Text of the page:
Wednesday, August 5, 2009

Here's how it's done...

Here's a story about a nice man in Florida who worked for the city for more than 25 years. A little over a year ago, he lost his leg due to an infection. All he wanted to do after that was go back to work, but his city insurance only covered 1/10th of the cost of a prosthetic leg. He spent over a year asking for a leg. He said that the 10 months not working were "tougher than the surgery."

The prosthetic company gave him a leg made out of used parts but it didn't work very well but he didn't mind too much because he could at least return to work.

Then, compassionate people, people who "put themselves in his shoes" stepped up to the plate and found a solution. They worked with the City, looked into the cost for the City and found that to provide this dedicated worker with the proper prosthetic leg, the one prescribed for him, would cost so little that they increased the coverage and this nice man got the proper leg. He is thrilled to be walking and back to work. "It's like going from a Yugo to a Cadillac," he said of his new leg. "I don't even think. I just go."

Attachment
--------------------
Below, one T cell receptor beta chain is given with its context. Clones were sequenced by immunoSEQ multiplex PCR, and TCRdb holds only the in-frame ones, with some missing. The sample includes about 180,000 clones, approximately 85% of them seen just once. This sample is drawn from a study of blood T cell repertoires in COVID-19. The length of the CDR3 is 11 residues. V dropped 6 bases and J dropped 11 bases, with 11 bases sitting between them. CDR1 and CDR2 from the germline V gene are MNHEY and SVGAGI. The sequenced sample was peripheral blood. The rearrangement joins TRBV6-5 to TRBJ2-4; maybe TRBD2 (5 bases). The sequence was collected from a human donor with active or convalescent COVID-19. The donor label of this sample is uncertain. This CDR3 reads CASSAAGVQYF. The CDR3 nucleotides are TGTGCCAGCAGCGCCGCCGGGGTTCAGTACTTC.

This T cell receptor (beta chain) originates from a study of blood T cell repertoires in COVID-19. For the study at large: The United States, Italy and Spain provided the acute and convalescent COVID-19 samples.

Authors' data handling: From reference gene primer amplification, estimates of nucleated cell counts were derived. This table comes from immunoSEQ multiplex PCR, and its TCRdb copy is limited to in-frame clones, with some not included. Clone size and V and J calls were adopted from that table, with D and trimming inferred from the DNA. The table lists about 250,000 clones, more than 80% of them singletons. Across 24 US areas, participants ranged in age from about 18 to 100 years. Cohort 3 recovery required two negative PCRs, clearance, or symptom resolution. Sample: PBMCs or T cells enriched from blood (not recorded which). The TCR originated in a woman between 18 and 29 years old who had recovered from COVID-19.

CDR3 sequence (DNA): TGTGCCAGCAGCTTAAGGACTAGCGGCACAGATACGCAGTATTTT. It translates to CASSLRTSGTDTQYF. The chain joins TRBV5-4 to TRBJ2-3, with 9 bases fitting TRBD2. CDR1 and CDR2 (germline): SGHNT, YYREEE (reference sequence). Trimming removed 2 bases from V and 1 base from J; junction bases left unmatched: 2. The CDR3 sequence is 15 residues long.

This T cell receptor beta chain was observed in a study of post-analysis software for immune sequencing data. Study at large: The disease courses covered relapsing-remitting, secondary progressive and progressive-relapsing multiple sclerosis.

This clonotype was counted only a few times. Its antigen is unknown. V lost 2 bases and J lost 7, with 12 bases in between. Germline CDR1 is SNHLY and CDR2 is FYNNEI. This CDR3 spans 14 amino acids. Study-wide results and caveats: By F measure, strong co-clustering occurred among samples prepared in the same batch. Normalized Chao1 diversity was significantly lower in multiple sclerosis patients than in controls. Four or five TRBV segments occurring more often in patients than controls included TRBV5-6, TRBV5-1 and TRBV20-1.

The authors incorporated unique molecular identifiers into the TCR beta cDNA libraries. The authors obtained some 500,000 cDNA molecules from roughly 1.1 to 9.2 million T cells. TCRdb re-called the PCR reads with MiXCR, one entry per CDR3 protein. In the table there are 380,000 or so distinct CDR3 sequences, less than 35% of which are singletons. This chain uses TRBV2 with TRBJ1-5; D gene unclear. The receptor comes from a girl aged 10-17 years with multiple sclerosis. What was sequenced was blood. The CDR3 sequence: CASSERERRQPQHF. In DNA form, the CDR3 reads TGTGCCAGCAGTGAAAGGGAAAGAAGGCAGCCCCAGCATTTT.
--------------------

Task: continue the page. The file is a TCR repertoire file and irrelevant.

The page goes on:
In stark contrast we have the State of KS Health Care-less Commission, KS Health Policy Authority and Employee Advisory Committee who, after 18 months of wrangling, claim that it will cost the state a half-million dollars a year to provide complete prosthetic coverage for state employees. They're still dodging prosthetic parity and continue to deny "comfort and convenience" for state employee amputees. They say, "You'll get a Yugo and like it" or "You can have a Cadillac without the motor and by the way, your insurance premiums are going to increase next year."

Well, good for you, City of St. Petersburg! Good for you. You found what all the other states that have passed prosthetic parity into law - that it costs literally pennies to keep people active, working and healthy.